To make a difference.

Post from the hubby:

I have wonderful students. They are all unique and different in their own way. However, there are a couple of students that have a special and wonderful connection towards children/adults with special needs.

Today, a group of six students, joined me in volunteering at a bowling event for the City’s Special Olympics. My students were assigned a lane where they had to assist bowlers according to their needs. I was the pit boss. I needed to walk around to assist anyone that may need a little bit of extra help.

I wasn’t sure how we would do since I have little to no knowledge of bowling and it’s rules. But I didn’t need to worry. I was amazed and proud of my students and their willingness to go the extra mile to accommodate each bowler and each situation. They were hands on and made every moment count. When the first round of bowlers had finished, the students and I went to get some lunch. I sat back and heard their stories of how much they were enjoying the event.

But it was the following round that really touched me. There was only one bowler in our 3 lanes, no one else showed up. Jacob was assigned to us. He was a twenty-something year old young man who has autism. He came with his mom and dad. The parents were not allowed to be with us in the bowling lanes. They had to sit back and let our team take care of their son. The dad was visibly worried. He was very nervous and kept giving instructions to my students about possible scenarios that may occur. He also showed them basic sign language. I arrived a little later, and he noticed my autism shirt. I said, “I have a 6-year old non-verbal son who has Autism”. He smiled. He shook my hand, we understood each other. We knew how special the situation was. Again, because there were no other bowlers, my students and I were able to focus on Jacob the entire bowling round. Mom and dad sat on the back taking pictures and watched their son have the time of his life with his new six friends (7 including me). Jacob jumped up and down in excitement, hugged us, kissed me, and communicated with me at times when I was not doing what he wanted me to do. We smiled and laughed, we hugged him, we clapped for him, for every moment of victory as if he had just won the worlds bowling championship. A couple of times I had to hold my tears because of the emotion in seeing how much beauty in seeing my students interact with such a fine young man.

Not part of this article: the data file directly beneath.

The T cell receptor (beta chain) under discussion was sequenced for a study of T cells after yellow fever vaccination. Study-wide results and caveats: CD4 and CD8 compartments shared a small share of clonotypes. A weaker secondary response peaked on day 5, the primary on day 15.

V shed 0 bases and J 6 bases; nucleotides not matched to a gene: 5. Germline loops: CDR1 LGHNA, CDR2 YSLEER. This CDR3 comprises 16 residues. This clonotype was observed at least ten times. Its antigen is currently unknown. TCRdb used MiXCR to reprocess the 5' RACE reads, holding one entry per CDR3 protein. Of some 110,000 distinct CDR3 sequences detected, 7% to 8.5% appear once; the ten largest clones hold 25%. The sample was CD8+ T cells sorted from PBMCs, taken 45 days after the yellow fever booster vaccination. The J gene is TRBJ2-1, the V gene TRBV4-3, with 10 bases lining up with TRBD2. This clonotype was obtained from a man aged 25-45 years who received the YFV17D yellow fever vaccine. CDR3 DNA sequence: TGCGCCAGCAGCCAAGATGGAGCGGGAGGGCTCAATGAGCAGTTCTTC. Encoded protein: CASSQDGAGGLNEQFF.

My students are unique. They come from rough neighborhoods and are all coded as at-risk students. I try to teach them about rising above their problems and start believing about the contributions that they can make to the world. Today was a great day of contribution. We left the event tired and exhausted. But we also left filled with so much joy and accomplishment.

At the end, dad made sure Jacob shook everyone’s hand. He then thanked each one of us for the attention that his son received. He told me he had such a great time seeing his son enjoy this event.


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